The film’s production design is incredible and, although largely filmed in Spain, the locations feel very authentic and the numerous battle scenes are suitably epic with plenty of actual military hardware in use (as opposed to the CGI that would be employed today). The film would justly win the Academy Award for Best Art Direction. It was also the Best Picture and Best Director winner at the 1971 ceremony, winning seven awards in total. Infamously, Scott won for Best Actor but declined the award, saying the politics around the ceremony was “demeaning” and that the show amounted to nothing more than “a two-hour meat parade”. The film remains one of the best War films made to this day. Note the Dimension 150 logo on this Japanese B2 poster which refers to an ultra-widescreen format, similar to Cinerama, that was only employed by two productions (The Bible being the other).

Tyler Stout on the making of his Reservoir Dogs screen print

14.02.17

This year marks the 25th anniversary of the release of Quentin Tarantino’s incredible debut feature, Reservoir Dogs. Often cited as one of the greatest independent films ever made, the depiction of the events leading up to, and the aftermath of, a botched diamond heist remains as powerful today as it was a quarter of a century ago. Back in 2012, Tarantino celebrated the 20th anniversary of the film by screening a 35mm print of the film at the New Beverly Cinema in Los Angeles, which he owns.

Held in late October, the screening was apparently attended by a ‘raucous and electrified crowd’. As the credits rolled, folks from the incomparable limited-edition geek culture outfit Mondo were there to unveil a special screen print created especially for the event. The print was designed and illustrated by Tyler Stout, the celebrated artist who had worked on the Mondo-released print for Tarantino’s event screening of Kill Bill: The Whole Bloody Affair (also at the New Beverley).

The regular style of Tyler Stout's screen print for Reservoir Dogs, created in 2012

The regular style of Tyler Stout’s screen print for Reservoir Dogs, created in 2012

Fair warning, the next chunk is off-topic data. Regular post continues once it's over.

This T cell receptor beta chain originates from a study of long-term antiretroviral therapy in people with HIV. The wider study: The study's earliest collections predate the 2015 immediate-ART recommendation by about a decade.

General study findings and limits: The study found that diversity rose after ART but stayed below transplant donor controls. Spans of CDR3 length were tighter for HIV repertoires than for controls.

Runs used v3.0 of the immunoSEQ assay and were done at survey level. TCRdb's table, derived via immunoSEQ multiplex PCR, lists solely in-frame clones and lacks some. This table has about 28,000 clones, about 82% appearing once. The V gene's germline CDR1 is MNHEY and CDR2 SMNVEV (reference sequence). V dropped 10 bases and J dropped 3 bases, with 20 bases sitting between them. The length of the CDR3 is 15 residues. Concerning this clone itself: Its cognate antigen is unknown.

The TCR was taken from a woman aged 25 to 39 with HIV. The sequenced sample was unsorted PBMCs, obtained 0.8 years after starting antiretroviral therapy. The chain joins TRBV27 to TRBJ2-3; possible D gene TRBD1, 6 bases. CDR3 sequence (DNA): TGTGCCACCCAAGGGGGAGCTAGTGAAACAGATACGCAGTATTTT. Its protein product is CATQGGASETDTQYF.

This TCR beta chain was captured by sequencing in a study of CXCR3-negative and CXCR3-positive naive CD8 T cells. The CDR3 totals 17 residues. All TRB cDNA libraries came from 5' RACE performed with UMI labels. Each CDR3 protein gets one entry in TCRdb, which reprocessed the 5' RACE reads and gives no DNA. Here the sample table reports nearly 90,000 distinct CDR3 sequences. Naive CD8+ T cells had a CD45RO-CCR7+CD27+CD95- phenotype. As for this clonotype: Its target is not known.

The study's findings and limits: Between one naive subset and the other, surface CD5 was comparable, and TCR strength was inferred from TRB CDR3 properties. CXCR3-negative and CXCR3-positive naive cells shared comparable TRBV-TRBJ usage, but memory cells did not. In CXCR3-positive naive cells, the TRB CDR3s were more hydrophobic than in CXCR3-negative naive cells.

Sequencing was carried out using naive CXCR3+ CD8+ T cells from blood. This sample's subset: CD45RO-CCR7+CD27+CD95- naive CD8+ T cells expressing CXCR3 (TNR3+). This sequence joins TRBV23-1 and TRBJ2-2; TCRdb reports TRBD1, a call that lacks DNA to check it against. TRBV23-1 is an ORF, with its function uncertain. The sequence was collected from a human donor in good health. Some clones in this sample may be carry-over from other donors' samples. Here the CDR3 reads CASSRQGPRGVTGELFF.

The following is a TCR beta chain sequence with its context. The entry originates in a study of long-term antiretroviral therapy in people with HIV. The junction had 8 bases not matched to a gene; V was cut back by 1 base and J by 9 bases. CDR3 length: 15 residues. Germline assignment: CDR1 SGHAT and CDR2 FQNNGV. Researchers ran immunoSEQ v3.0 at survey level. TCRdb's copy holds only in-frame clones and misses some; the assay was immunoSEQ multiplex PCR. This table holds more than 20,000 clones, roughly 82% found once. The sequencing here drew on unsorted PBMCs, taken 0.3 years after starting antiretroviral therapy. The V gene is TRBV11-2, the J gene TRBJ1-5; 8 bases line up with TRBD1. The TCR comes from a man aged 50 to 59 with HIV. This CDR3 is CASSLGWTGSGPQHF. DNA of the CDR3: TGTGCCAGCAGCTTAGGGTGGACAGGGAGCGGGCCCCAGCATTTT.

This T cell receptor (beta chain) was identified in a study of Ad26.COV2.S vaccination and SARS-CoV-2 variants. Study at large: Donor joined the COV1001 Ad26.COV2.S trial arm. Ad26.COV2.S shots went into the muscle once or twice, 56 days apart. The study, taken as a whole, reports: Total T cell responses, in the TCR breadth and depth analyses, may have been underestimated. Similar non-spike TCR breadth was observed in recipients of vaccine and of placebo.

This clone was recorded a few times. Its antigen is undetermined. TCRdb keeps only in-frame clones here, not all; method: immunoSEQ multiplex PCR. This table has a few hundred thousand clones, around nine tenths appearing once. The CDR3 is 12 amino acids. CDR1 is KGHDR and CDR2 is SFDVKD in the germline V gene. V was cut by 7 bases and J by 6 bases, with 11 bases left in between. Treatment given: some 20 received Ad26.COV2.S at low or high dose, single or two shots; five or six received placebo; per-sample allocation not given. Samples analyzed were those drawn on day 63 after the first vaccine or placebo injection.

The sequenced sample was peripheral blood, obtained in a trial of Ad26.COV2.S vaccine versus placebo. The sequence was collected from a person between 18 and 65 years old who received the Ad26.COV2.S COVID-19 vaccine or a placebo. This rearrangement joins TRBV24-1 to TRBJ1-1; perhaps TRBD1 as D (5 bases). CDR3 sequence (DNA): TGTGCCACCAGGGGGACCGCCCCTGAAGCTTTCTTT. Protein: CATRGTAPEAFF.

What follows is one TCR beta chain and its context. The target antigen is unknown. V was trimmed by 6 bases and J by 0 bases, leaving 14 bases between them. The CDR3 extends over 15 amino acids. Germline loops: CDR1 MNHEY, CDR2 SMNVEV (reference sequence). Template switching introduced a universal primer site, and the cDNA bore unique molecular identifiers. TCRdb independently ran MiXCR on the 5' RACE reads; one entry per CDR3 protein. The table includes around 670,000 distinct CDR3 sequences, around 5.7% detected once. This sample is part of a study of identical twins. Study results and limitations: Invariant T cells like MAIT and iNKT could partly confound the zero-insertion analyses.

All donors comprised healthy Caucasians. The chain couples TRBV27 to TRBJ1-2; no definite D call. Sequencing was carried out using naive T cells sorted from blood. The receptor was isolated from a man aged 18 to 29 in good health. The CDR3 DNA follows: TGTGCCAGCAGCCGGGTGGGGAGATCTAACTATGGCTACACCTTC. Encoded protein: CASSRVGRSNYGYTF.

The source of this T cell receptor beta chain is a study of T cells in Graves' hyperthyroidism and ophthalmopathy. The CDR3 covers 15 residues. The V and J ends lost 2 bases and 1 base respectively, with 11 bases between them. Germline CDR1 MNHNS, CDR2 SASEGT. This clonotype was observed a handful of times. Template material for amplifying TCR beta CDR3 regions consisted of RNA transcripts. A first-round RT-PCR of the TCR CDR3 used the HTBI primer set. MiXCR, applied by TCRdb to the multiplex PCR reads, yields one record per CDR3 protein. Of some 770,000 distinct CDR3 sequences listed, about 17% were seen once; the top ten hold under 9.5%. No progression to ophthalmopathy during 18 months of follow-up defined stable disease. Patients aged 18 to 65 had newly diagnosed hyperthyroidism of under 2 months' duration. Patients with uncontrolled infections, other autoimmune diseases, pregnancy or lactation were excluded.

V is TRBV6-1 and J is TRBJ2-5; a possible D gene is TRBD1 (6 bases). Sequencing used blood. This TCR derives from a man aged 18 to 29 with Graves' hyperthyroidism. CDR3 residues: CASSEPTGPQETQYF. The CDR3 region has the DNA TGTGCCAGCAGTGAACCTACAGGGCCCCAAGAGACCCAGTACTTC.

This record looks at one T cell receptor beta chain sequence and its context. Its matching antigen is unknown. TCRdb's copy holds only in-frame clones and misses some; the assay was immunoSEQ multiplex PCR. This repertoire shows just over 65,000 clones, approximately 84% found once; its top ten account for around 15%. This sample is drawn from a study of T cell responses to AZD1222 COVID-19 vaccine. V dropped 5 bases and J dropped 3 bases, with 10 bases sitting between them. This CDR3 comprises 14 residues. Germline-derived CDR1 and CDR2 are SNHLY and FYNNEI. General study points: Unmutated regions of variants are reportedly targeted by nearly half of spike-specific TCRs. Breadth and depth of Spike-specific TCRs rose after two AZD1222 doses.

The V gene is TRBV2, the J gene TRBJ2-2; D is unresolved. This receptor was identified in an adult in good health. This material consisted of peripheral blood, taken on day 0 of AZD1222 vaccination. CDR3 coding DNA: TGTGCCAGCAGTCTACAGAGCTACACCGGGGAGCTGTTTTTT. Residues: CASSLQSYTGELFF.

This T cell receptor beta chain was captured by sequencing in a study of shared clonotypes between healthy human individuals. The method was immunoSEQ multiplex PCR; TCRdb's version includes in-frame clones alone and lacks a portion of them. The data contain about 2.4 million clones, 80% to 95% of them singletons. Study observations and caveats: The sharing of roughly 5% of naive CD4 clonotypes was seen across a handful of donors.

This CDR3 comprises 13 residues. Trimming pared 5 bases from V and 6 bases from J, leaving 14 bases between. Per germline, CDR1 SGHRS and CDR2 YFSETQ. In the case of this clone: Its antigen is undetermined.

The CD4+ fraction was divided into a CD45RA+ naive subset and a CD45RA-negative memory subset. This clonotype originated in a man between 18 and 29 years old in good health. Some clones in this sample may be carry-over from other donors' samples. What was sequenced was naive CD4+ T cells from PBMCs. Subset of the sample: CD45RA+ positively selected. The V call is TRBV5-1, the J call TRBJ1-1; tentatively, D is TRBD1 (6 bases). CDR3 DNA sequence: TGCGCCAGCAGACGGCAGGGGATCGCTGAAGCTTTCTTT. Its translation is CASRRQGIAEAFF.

As is typical for Tyler’s work, the print came in both regular and variant versions and when Mondo put the remaining posters onto their online store they both sold out within seconds.

Whilst adding the regular version to the Film on Paper collection I wanted to interview the man himself about the creation of the print as I’ve done previously with his designs for AvengersAkira, Kill Bill and Star Trek II: The Wrath of Khan. The interview can be read in full below:

———————

Tyler, thanks for agreeing to talk about this excellent print. Am I right in thinking that Tarantino himself made a request for you to work on it?
I believe his people did. Its been a while so my memory is pretty spotty on the specifics, but it came after Kill Bill so we had a good relationship with his people.

Did you ever deal with him directly?
Nope, alas.

An early version of the design for Tyler's Reservoir Dogs in a portrait format.

An early version of the design for Tyler’s Reservoir Dogs in a portrait format.


Is Reservoir Dogs one of your favourites of the director’s films?
For some reason early Tarantino films just have a special place in my heart. From Reservoir Dogs through to Jackie Brown, all captured an era of my life that I remember fondly; working at a video store, hanging with my high school friends.